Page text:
Rural Affairs and the Environment

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Renewable Electricity Target

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Stuart McMillan (West Scotland) (SNP)

1. To ask the Scottish Government what measures the Cabinet Secretary for Rural Affairs and the Environment will introduce to help the Scottish Government achieve its 100 per cent renewable electricity target by 2020. (S4O-00072)


The Cabinet Secretary for Rural Affairs and the Environment (Richard Lochhead): Next week, we will publish our renewables route map, which will set out how our targets will be met through the deployment of all forms of renewable technologies, onshore and offshore, to deliver a transmission network that is capable of bringing vast amounts of clean, green energy to our markets in the United Kingdom and Europe. Through the route map, the Scottish Government will commit to developing new strategies for microgeneration and for agri-renewables to reflect the growing significance of small-scale generation and opportunities for local and rural ownership of energy.


Stuart McMillan: What specific assistance does the cabinet secretary intend to introduce to help community organisations to develop small-scale community hydro schemes, which will help us to reach the 100 per cent target as well as tackle flooding in our communities?


Richard Lochhead: The member asks a very good question. Our water resources have a big role to play in helping us to meet our clean, green energy needs, and we have already announced assistance for such community projects. In April 2011, the Scottish Government launched the community and renewable energy scheme loan fund, through which loans of up to £150,000 are available for the pre-planning consent stages of developing proposals, as well as free advice and support from a nationwide network of local development officers. That scheme has a budget of £5.3 million for supporting community-owned projects and £2.4 million for supporting projects that are owned by land managers. All of the loans have a built-in condition that community benefits must be part of the project. There is now quite a lot on the table to help communities to move forward with their local energy schemes.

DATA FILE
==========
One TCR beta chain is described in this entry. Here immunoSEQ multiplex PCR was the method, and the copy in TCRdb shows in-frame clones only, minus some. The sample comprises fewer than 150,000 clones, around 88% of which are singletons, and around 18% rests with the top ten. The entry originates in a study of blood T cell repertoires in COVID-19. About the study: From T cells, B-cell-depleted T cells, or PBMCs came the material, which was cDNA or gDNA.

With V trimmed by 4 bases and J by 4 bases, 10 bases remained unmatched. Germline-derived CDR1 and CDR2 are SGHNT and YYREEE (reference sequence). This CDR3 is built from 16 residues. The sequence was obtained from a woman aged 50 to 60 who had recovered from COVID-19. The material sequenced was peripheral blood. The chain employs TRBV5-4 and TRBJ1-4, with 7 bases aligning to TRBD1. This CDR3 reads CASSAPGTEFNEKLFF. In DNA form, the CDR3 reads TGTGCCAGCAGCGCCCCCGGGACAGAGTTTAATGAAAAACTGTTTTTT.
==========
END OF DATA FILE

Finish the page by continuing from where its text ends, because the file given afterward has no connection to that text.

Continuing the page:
Rhoda Grant (Highlands and Islands) (Lab): The cabinet secretary may be aware of calls by Calum MacDonald for a crofters renewables act, which would make it easier for crofters to develop renewables on their own land. Will he introduce such legislation or support a member’s bill on the subject?


Richard Lochhead: I support the sentiments behind the issue that the member raises. Our farmers and crofters are sitting on massive natural resources that could be used for renewable energy and other things, to provide extra income and more self-sufficiency for them. That is a good thing, and we all support it. In my answer to Stuart McMillan, I mentioned that we are supporting the development of an agri-renewables strategy. I would be happy to think about how the needs of crofters—if crofters have distinctive needs—can be built into that.


Jamie McGrigor (Highlands and Islands) (Con): Does the cabinet secretary accept that one of the problems for small and large developers is the difficulty in getting grid connections? What can the Scottish Government do to help with that?


Richard Lochhead: I could not agree with the member more. The lack of grid connections and the proper infrastructure in Scotland is a huge running sore, which is why the Government has, on numerous occasions, made strong representations to both the Office of the Gas and Electricity Markets and United Kingdom Government ministers. We must sort out this matter if we want to make the most of Scotland’s fantastic renewable resources.

Zero Waste Plan Targets (Funding)

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John Pentland (Motherwell and Wishaw) (Lab)

2. To ask the Scottish Executive whether additional funding will be made available to enable local authorities to meet collection of food waste and other zero waste plan targets. (S4O-00073)